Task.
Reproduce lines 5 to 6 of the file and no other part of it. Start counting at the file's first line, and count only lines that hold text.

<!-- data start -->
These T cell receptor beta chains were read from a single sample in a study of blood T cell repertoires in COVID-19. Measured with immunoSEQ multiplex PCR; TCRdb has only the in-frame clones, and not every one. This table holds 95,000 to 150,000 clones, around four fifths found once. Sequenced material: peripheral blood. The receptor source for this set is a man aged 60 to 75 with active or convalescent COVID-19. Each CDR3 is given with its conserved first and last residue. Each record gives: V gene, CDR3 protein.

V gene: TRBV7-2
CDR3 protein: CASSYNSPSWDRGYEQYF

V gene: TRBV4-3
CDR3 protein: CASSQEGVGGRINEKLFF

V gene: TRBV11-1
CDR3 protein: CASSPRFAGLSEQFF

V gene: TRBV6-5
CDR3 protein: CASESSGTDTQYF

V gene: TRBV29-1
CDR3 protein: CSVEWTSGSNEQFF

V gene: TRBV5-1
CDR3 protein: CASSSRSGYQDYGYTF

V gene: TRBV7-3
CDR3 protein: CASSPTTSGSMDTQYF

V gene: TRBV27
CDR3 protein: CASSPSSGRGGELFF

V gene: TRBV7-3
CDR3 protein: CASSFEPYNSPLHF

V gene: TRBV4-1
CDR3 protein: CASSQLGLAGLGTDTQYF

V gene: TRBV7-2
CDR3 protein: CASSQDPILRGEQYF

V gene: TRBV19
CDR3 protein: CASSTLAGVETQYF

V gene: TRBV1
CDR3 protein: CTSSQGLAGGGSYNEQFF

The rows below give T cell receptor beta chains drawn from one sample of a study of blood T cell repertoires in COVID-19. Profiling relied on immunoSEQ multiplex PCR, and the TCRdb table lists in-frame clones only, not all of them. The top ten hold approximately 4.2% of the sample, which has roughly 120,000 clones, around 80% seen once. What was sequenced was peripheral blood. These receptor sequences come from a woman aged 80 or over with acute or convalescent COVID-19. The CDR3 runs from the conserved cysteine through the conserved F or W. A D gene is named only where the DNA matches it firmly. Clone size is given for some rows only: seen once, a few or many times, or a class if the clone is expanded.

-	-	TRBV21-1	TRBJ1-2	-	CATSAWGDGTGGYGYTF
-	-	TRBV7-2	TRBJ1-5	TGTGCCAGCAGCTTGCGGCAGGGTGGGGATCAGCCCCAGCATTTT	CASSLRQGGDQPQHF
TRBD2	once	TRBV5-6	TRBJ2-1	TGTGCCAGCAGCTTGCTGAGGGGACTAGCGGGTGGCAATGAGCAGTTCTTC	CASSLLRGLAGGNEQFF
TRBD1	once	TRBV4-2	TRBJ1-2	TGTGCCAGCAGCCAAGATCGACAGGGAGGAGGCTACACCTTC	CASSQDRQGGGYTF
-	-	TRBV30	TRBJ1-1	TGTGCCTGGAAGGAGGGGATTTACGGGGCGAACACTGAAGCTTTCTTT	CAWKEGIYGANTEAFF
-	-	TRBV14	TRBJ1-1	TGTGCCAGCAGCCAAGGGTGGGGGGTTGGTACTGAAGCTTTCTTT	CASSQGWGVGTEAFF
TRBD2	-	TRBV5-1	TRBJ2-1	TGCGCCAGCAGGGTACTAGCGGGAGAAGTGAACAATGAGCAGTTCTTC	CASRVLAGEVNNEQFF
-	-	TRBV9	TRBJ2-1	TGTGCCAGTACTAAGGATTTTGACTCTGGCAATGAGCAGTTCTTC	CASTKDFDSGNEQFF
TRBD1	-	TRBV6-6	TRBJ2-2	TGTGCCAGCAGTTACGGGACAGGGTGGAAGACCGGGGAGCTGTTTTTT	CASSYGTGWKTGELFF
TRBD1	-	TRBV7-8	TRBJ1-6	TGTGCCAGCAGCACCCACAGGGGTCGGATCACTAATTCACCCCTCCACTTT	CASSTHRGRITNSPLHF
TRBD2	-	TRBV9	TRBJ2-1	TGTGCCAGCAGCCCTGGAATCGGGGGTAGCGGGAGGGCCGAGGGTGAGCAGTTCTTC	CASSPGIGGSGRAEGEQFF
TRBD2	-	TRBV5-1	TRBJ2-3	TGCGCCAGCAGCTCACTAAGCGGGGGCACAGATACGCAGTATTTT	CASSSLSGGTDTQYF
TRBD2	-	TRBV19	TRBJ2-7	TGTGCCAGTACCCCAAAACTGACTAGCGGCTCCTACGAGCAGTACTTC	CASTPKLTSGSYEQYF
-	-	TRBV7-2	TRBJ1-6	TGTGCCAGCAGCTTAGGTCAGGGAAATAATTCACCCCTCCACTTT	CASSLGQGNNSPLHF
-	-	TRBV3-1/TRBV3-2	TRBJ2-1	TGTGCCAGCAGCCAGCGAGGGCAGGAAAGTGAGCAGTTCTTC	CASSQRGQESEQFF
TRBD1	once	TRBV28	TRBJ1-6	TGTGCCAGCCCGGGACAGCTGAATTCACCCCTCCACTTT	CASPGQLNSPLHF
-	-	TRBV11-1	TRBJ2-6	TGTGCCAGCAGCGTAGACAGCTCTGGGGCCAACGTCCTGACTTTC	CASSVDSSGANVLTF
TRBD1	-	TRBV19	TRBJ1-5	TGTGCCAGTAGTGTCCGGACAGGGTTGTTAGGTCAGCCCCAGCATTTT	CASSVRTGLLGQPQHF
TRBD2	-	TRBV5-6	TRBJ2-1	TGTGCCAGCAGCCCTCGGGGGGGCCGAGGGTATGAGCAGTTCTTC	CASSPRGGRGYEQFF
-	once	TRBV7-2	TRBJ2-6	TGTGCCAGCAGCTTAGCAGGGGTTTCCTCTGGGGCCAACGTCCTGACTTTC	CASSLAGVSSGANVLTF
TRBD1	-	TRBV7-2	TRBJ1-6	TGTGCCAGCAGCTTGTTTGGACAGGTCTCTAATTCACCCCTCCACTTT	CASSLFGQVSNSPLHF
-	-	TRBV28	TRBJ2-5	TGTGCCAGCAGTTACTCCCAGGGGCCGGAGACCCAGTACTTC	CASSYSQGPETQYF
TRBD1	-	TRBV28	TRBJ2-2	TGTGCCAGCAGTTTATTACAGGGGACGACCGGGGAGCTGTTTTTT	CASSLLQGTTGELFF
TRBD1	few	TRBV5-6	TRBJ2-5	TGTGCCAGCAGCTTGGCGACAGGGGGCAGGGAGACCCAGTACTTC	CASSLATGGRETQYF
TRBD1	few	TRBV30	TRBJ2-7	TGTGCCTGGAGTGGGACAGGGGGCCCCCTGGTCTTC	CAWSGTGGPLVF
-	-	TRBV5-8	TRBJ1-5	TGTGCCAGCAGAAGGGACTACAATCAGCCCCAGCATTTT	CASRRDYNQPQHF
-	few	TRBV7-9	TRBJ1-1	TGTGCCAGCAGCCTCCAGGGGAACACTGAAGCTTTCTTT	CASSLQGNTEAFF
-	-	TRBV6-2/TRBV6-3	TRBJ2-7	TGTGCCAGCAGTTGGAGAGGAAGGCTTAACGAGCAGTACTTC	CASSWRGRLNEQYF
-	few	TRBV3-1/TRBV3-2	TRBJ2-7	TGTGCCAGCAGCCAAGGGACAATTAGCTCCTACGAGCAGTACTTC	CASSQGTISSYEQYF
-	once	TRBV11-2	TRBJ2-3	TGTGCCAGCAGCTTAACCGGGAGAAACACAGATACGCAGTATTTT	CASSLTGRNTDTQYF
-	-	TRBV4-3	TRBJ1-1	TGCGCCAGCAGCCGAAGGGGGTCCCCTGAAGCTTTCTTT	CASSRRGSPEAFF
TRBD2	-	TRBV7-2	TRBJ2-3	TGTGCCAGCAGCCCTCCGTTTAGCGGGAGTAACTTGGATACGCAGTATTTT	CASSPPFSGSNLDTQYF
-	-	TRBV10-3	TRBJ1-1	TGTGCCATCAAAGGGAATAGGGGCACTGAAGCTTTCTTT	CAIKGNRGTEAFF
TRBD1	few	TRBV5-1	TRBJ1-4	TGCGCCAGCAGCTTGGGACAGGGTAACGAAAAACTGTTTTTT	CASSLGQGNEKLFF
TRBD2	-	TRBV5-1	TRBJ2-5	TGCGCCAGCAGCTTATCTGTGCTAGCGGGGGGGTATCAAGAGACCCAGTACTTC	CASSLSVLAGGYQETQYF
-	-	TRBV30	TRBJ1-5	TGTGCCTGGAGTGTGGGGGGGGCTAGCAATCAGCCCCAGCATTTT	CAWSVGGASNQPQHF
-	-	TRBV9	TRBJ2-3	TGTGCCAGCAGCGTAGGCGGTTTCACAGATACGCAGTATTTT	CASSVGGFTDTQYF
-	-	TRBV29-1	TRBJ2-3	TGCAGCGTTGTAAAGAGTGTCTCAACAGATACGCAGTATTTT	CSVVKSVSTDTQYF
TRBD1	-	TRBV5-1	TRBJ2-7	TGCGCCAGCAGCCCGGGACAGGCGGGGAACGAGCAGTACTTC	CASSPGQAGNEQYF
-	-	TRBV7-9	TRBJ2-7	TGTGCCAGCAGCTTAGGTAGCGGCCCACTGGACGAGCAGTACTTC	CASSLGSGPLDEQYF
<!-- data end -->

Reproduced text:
CDR3 protein: CASSQEGVGGRINEKLFF

V gene: TRBV11-1